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Problem: unexplained current draw on non-inverting input when voltage on non-inverting input is above the inverting input.

Background: I have been playing around with an RC timing circuit from pg. 24 of "The Art of Electronics" (Horowitz and Hill, 2015).

The idea is to charge a capacitor, and then slowly drain it using a resistor. A comparator op-amp is comparing the voltage on the capacitor against a reference voltage, and turning on an LED while the capacitor voltage is above the reference.

schematic

simulate this circuit – Schematic created using CircuitLab

I breadboarded up the circuit using a 100 uF capacitor and 1 Mohm resitor. I used a TLV2462CP op amp (because that's what I had in my box), and a LM4040-based precision voltage reference (Adafruit P/N: 2200) in place of the voltage divider.

Confusion:

enter image description here

My plan was to experiment with RC times, but I found the LED was shutting off far too early. When I probed the circuit at the testpoints above, I got this strange behavior. Notice the kink in V_CAP near V_REF. This kink moves upwards if I use V_REF = 4.096 instead.

What gives?

I'm clearly getting some sort of increased bias current while V_CAP > V_REF, but why? The TLV2462CD is not a comparator, but this behavior is still strange.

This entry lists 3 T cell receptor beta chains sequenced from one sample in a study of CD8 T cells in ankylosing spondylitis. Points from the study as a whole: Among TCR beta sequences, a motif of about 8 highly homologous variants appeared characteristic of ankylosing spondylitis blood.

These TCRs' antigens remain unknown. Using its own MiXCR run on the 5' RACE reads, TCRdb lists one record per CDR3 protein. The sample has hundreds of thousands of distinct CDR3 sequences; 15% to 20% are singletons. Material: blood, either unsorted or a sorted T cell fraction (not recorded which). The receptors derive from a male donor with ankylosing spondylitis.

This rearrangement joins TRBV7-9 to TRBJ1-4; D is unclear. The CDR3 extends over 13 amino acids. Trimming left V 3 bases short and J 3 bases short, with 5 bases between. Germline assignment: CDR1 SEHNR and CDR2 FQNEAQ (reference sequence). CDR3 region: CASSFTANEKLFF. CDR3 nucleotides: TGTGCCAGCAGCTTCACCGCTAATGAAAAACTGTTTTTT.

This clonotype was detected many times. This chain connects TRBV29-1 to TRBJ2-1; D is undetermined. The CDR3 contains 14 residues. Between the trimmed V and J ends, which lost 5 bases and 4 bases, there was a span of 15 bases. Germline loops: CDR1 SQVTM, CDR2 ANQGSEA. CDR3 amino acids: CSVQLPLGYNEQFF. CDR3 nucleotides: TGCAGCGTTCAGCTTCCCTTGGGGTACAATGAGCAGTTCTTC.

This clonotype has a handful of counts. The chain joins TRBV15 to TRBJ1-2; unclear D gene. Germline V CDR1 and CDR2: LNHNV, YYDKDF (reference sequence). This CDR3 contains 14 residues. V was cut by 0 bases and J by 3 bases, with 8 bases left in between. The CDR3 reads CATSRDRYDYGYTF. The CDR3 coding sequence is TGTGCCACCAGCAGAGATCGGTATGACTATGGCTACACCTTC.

Solution: I took suggestions 1 and 2 of @dannyf. When the capacitor is fully charged (i.e. 5 V), the discharge current across R2 is 5 uA. According to the datasheet, the worst-case bias current for the op-amp should only be 25 nA.

However, I decided to add a buffer op amp to the capacitor (luckily, the TLV2462CD is a dual op amp!), and the circuit behavior is now as expected.

schematic

simulate this circuit

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  • \$\begingroup\$ It's not totally clear in the data sheet but the max differential input voltage is probably limited. The spec says -0.2 volts to Vdd+0.2 volts. Like I say, confusing but, if taken at face value, the max differential voltage is 0.2 volts i.e. don't use it as a comparator. \$\endgroup\$ – Andy aka Apr 29 '17 at 21:20
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What gives?

a few possibilities - none definitive.

1) bias current isn't linear - datasheets generally don't specify its behaviors other than a typical, max. whether that "kink" is there due to the design or by accident is not clear.

2) bias current can be significant sometimes, like in your case when the discharge current is very small to begin with.

3) assuming a typical long-tail differential input, the bias current is higher than the differential voltage is larger than 0.7v (assuming one pe junction).

4) your measurement instruments could have introduced additional behavior not present in the actual circuit. the key here is whether the desired time constant is met.

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Probably back to back diodes between inputs for protection. Look at the internal schematic of the op amp on the datasheet.

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